[Israel.pm] PDL - simple vector and matrix operation
Shlomi Fish
shlomif at iglu.org.il
Sat Nov 14 07:45:51 PST 2009
On Wednesday 11 Nov 2009 10:07:00 Gabor Szabo wrote:
> I am still not sure where *I* might need to use PDL but it
> is still fun to play with it. It has a command line utility in
> which I can play with it interactively.
>
Naturally, as students of Electrical Engineering my fellow students and I
found Matlab to be an indispensable tool, and I've also studied PDL to see
what was Perl's answer to Matlab. People in other technical departments in the
Technion told me that they also worked extensively with Matlab, which is kinda
like the Perl of engineering.
Many people I talked with told me they did Matlab the wrong way, by using many
nested loops, and not using the built-in tensor operations which I knew better
than to fall into. Of course, I once tried to do something the right Matlaby
way by implementing a fourier transform using large matrix operations and it
overflowed the workstation's memory (it was 64 MB or 128 MB or so, which was a
lot back then), so I ended up unrolling a dimension into a loop.
I also met a student who was purposely oblivious to learning C and decided to
learn only Matlab.
In any case, I did make use of PDL for implementing an alogrithm I devised for
implementing a certain optimisation task with Freecell Solver (yes, I hear the
grogers):
http://www.shlomifish.org/lecture/Freecell-Solver/The-Next-Pres/slides/multi-
tasking/
(short URL - http://xrl.us/bf4fis ).
I later on extended it to support optimisation based on the number of moves in
the solution:
http://tech.groups.yahoo.com/group/fc-solve-discuss/message/980
Maybe I could have done the same using Firebird or PostgreSQL and with some
SQL hackery, but I was more comfortable thinking in the PDL/Matlab mind-set.
Now for your snippet:
> Let's see an example:
>
> perldl> $x = pdl(1,2,3,4)
>
> perldl> p $x
> [1 2 3 4]
>
> perldl> p $x + 1 # add one to each value
> [2 3 4 5]
>
> perldl> p $x + $x # add the values pair wise
> [2 4 6 8]
> perldl> p $x * $x # multiply the values pair wise
> [1 4 9 16]
>
> perldl> p transpose $x # from horizontal vector make a vertical vector
>
> [
> [1]
> [2]
> [3]
> [4]
> ]
>
Yes, indeed - the dimensions in PDL are very important and can be a source of
no end of confusion. Also see << $x->xchg($dim_one, $dim_two) >> and other
functions.
Here is my attempt to concatenate tensors:
<<<<<<<<<<shlomi:$trunk/fc-solve/source$ perldl
perlDL shell v1.352
PDL comes with ABSOLUTELY NO WARRANTY. For details, see the file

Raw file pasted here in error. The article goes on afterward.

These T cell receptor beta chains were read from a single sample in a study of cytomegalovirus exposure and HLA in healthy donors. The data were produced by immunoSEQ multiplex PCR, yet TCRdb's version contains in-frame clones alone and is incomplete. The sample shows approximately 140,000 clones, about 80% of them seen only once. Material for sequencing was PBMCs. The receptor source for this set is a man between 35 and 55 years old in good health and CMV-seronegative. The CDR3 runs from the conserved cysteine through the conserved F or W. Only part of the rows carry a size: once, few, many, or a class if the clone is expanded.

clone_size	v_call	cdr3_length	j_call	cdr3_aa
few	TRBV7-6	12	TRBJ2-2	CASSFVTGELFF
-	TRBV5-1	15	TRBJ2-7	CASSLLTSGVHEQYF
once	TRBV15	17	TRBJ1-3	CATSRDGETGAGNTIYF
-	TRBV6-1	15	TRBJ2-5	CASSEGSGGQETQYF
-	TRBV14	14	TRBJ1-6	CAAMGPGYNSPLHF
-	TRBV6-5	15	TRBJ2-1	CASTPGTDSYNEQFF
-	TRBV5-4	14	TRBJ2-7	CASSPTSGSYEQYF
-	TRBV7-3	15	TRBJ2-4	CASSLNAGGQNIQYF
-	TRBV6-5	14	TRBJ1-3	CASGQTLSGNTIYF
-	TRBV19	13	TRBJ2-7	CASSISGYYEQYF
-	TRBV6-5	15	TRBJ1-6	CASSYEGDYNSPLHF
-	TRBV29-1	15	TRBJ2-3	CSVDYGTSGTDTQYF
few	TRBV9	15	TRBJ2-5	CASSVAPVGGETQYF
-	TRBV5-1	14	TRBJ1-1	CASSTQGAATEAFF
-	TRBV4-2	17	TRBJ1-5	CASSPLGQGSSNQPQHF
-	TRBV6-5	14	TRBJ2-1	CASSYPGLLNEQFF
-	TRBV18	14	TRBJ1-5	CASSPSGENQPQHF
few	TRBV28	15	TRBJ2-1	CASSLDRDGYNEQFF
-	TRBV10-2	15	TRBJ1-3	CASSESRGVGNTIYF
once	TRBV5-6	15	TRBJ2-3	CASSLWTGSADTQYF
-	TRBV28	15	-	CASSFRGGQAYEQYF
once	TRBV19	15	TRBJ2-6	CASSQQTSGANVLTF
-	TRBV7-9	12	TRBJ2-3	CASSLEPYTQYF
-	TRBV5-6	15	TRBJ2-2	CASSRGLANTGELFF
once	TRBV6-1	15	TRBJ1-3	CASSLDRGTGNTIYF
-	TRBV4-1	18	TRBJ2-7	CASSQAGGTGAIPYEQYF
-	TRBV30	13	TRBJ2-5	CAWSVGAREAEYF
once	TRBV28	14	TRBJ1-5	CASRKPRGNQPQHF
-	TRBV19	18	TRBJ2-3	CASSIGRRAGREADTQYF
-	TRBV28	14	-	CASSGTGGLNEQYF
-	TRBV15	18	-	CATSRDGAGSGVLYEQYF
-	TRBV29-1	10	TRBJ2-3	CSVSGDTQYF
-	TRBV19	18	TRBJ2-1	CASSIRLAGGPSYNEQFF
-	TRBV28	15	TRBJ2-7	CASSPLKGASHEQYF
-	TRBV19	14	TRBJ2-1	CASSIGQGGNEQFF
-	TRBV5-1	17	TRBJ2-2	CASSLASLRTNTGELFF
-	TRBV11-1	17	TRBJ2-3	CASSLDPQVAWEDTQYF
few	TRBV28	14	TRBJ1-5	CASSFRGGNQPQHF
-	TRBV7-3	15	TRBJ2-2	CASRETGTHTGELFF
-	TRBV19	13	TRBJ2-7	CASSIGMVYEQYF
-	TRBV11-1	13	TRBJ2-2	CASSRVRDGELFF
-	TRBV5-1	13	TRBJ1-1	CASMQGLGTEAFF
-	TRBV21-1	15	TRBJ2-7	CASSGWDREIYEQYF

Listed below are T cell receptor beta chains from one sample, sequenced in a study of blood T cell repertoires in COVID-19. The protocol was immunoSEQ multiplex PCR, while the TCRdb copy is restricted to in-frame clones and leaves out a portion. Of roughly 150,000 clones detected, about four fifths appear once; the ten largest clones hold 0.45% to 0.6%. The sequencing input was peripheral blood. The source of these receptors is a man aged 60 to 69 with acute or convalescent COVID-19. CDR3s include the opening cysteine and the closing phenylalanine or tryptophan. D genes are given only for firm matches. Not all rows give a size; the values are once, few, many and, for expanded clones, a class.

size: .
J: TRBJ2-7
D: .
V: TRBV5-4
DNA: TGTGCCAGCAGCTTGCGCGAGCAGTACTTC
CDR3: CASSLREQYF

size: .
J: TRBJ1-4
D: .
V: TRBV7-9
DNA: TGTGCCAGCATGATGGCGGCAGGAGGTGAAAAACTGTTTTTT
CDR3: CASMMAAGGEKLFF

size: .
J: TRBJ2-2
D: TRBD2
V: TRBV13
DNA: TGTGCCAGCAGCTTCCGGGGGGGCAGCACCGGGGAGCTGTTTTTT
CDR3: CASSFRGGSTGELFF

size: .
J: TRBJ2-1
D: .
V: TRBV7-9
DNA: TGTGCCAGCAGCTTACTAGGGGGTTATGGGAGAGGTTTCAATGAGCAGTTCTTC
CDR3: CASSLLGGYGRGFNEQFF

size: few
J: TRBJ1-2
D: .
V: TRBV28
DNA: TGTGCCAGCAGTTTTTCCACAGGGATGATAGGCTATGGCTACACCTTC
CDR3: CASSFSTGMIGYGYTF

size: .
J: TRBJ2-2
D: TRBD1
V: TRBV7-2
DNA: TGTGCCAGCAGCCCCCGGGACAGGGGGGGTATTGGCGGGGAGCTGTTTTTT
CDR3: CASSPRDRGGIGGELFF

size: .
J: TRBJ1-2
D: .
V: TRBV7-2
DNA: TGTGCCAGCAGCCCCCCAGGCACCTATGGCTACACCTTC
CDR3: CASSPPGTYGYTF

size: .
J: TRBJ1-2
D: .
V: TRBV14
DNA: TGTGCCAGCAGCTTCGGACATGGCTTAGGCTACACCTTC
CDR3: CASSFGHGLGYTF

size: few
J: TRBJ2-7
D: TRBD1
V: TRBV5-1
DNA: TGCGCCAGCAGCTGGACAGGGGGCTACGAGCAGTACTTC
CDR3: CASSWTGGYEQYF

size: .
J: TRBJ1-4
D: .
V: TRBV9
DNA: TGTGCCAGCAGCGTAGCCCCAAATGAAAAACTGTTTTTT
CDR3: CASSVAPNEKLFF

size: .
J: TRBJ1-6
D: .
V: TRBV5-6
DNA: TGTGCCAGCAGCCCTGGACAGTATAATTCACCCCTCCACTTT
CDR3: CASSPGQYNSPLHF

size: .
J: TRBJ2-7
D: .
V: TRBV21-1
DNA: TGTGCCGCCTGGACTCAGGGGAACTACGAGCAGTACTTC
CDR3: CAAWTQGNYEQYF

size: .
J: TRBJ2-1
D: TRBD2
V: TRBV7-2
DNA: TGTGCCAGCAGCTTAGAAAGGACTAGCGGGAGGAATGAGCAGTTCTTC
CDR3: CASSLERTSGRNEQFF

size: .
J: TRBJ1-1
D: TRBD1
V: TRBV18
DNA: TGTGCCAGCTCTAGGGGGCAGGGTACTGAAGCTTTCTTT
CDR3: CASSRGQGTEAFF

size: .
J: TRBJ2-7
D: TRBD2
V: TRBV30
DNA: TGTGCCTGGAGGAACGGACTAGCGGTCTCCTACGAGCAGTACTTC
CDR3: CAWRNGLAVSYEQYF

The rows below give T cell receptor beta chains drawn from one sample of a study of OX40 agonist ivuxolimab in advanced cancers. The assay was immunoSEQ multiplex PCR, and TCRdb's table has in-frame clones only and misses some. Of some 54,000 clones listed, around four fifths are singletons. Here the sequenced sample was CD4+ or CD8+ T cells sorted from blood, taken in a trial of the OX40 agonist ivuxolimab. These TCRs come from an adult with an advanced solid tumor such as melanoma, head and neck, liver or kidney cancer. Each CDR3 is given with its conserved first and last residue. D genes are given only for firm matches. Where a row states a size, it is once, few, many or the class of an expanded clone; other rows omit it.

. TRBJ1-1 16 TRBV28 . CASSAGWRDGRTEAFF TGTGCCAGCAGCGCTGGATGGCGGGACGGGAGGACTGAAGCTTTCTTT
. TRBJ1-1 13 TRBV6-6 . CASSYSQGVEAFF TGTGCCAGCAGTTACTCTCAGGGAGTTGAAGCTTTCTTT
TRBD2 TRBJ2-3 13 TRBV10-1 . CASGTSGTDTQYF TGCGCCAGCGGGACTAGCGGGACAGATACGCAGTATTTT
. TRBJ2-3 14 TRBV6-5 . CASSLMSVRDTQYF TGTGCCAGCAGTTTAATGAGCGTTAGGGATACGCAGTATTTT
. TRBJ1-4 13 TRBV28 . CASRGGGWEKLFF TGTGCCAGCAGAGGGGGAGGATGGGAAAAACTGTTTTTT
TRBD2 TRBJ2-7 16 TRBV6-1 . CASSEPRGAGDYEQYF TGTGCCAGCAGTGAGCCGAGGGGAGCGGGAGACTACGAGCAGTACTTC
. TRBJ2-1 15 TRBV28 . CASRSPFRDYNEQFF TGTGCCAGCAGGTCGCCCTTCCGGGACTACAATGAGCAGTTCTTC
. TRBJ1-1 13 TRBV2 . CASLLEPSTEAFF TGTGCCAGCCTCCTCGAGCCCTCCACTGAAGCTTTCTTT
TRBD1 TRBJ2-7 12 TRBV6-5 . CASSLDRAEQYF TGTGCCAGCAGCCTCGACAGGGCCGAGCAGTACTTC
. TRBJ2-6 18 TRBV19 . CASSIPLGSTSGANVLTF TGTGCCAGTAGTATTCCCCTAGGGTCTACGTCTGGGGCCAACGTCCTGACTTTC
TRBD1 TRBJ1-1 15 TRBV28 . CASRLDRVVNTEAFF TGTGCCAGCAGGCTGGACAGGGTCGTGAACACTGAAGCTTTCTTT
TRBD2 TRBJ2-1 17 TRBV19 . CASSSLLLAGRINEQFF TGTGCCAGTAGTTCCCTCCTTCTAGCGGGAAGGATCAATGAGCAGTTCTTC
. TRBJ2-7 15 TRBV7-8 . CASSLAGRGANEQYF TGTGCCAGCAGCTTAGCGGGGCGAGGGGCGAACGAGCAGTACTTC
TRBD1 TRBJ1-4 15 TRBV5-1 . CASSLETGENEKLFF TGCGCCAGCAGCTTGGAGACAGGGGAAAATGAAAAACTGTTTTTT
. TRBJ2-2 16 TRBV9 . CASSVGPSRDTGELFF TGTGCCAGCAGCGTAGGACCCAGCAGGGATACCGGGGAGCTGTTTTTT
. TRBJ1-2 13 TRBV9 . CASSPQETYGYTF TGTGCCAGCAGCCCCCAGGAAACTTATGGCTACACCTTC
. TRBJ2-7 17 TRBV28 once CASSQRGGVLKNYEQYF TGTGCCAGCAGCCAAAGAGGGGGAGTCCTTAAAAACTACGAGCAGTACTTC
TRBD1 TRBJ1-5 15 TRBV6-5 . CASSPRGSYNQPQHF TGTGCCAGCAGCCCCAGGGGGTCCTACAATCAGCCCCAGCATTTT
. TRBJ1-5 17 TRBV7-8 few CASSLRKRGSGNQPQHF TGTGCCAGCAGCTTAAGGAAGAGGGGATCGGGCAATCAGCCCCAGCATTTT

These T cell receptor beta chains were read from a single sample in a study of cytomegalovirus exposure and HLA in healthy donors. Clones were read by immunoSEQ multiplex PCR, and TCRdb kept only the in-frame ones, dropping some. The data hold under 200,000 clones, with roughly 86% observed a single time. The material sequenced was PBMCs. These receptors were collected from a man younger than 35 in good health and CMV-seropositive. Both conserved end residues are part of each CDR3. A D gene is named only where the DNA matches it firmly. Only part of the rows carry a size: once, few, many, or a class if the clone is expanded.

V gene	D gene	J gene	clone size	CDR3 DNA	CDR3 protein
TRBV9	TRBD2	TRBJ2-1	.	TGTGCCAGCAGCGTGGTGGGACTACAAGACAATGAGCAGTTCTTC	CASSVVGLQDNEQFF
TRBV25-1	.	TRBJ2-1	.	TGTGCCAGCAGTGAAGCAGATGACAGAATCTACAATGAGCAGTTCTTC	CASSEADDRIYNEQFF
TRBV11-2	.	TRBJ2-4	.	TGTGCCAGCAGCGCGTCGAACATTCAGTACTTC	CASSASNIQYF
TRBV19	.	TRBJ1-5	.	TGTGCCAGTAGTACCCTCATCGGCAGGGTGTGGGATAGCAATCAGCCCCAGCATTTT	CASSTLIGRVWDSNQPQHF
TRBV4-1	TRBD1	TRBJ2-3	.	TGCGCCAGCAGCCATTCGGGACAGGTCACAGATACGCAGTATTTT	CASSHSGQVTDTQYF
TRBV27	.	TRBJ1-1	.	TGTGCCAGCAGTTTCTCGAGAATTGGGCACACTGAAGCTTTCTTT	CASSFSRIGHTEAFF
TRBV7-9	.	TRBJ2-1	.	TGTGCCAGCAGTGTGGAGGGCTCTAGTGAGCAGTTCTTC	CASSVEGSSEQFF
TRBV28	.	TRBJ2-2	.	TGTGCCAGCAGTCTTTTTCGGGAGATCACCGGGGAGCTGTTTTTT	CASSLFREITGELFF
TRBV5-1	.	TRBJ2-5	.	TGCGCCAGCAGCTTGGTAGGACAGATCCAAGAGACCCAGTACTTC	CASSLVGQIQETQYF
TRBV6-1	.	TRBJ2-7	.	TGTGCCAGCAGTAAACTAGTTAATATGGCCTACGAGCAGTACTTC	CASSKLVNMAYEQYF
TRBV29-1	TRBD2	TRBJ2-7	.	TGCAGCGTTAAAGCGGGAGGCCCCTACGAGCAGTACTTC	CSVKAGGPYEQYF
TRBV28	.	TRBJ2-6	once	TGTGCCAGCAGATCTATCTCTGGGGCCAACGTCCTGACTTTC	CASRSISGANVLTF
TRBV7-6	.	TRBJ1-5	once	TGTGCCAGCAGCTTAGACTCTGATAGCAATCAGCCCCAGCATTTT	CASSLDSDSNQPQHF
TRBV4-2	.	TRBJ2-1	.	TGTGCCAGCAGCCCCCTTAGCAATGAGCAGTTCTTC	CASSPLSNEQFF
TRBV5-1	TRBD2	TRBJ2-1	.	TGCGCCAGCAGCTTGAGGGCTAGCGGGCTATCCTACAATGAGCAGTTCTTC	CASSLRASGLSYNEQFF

'COPYING' in the PDL distribution. This is free software and you
are welcome to redistribute it under certain conditions, see
the same file for details.
ReadLines, NiceSlice, MultiLines enabled
Reading PDL/default.perldlrc...
Found docs database /usr/lib/perl5/vendor_perl/5.10.1/i386-linux-thread-
multi/PDL/pdldoc.db
Type 'help' for online help
Type 'demo' for online demos
Loaded PDL v2.4.5 (supports bad values)
Note: AutoLoader not enabled ('use PDL::AutoLoader' recommended)
perldl> $x = pdl([1,2,3,4])
perldl> $y = pdl([5,606,7000,88])
perldl> $x
perldl> p $x
[1 2 3 4]
perldl> p $y
[5 606 7000 88]
perldl> p ($x . $y)
[1 2 3 4][5 606 7000 88]
perldl> p ($x m $y)
Search pattern not terminated
perldl> p ($x , $y)
[1 2 3 4] [5 606 7000 88]
perldl> p cat($x,$y)
[
[ 1 2 3 4]
[ 5 606 7000 88]
]
perldl> $x = pdl([1,2,3,4])
perldl> $y = pdl([5,606,7000,88])
perldl> p cat($x,$y)
[
[ 1 2 3 4]
[ 5 606 7000 88]
]
perldl> p transpose(cat(transpose($x),transpose($y)))
[
[
[1 2 3 4]
]
[
[ 5 606 7000 88]
]
]
perldl> p transpose($x)
[
[1]
[2]
[3]
[4]
]
perldl> p transpose($y)
[
[ 5]
[ 606]
[7000]
[ 88]
]
perldl> p cat(transpose($x),transpose($y))
[
[
[1]
[2]
[3]
[4]
]
[
[ 5]
[ 606]
[7000]
[ 88]
]
]
perldl> p [$x,$y]
ARRAY(0x8f4f538)
perldl> p pdl([$x,$y])
[
[ 1 2 3 4]
[ 5 606 7000 88]
]
perldl>
>>>>>>>>>>>>>>>>>
As you can see I was not able to form [1,2,3,4,5,606,etc.]. Any insights would
be appreciated.
Regards,
Shlomi Fish
--
-----------------------------------------------------------------
Shlomi Fish http://www.shlomifish.org/
The Case for File Swapping - http://shlom.in/file-swap
Chuck Norris read the entire English Wikipedia in 24 hours. Twice.
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